THE leader of al-Qaeda has attacked Islamic State for "madness” and "exceeding the limits of extremism” as the two terror groups continue to compete for territory and supporters around the world.
Ayman al-Zawahiri, who succeeded Osama bin Laden when he was killed in 2011, criticised IS for killing and "slandering” his own jihadis.
In an audio message, he branded the rival group's members "cowards” and liars with a "thirsty desire for authority”.
"Isis was struck with madness in takfir [declaring other Muslims to be apostates] and exceeded the limits of extremism,” al-Zawahiri (pictured) said.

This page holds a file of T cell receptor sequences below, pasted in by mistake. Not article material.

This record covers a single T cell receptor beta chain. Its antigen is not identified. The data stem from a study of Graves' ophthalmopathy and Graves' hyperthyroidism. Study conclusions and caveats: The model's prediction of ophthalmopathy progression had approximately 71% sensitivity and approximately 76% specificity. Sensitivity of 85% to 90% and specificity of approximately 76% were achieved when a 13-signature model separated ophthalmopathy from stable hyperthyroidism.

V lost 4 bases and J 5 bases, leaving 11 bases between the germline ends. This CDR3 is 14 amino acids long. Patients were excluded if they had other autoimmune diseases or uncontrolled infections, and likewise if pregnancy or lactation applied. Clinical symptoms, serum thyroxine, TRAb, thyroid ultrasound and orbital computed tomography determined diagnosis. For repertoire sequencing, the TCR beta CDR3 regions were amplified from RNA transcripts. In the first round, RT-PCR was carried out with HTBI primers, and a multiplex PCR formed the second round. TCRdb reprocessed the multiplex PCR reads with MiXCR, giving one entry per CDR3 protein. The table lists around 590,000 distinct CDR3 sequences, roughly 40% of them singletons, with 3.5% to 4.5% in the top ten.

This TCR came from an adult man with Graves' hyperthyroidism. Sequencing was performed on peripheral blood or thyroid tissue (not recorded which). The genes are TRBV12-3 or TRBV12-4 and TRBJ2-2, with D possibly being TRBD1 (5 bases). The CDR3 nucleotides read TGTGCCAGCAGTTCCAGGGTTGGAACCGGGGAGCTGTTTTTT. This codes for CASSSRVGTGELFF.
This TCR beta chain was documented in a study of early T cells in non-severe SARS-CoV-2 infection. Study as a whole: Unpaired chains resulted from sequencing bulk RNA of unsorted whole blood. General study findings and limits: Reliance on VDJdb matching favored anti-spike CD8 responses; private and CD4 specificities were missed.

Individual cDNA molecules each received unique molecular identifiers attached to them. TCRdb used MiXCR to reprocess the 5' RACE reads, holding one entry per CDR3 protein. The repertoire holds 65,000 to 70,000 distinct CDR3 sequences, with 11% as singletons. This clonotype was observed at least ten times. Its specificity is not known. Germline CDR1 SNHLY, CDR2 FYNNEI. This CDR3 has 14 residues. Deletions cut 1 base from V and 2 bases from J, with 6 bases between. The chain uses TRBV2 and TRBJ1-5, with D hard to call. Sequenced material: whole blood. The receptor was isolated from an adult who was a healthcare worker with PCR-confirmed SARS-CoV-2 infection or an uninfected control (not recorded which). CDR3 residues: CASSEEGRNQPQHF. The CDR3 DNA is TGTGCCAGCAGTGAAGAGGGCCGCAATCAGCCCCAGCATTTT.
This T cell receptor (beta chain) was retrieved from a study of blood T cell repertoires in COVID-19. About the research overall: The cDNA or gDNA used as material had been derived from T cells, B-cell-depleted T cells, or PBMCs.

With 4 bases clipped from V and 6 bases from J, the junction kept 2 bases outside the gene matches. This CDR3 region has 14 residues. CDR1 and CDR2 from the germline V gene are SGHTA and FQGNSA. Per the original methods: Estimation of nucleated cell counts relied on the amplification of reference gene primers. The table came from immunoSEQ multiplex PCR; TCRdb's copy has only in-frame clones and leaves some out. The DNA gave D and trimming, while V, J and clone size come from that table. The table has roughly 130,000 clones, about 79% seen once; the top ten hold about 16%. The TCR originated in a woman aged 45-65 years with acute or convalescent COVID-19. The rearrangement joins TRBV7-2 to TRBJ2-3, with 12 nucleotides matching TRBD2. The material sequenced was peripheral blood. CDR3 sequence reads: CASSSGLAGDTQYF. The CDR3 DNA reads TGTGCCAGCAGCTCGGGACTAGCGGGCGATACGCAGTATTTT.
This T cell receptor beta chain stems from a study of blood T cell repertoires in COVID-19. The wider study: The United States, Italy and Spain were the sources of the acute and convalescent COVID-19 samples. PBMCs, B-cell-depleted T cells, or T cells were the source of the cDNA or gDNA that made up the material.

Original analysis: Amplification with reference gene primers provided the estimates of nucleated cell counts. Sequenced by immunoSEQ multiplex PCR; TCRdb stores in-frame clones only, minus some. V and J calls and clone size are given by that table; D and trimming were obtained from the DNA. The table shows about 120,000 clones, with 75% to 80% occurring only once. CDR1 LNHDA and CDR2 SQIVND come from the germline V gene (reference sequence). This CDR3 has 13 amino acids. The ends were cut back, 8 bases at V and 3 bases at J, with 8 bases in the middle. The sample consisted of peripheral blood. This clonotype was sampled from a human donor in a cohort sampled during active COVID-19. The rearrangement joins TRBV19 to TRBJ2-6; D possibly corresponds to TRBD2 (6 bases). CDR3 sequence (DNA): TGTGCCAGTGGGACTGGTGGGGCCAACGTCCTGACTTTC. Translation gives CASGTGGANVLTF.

"They make takfir on the basis of lies, fabrications and even good deeds of obedience...[it is] is political, convenient and opportunistic.”
The extremist, who has had a $30 million bounty on his head since the 9/11 attacks, claimed ISs was "misusing the enthusiasm of the youth”.
His message came as pressure mounted on al-Qaeda's numerous front groups and allies in Syria, with the US-led coalition increasingly turning its firepower on the group while IS continues to lose territory.
American defence officials said more than 20 al-Qaeda militants were killed in north-western Syria in two rounds of strikes in the first week of January.
Al-Zawahiri made a clear pitch to IS defectors in his speech, urging "ones who seek the truth” to join al-Qaeda instead.
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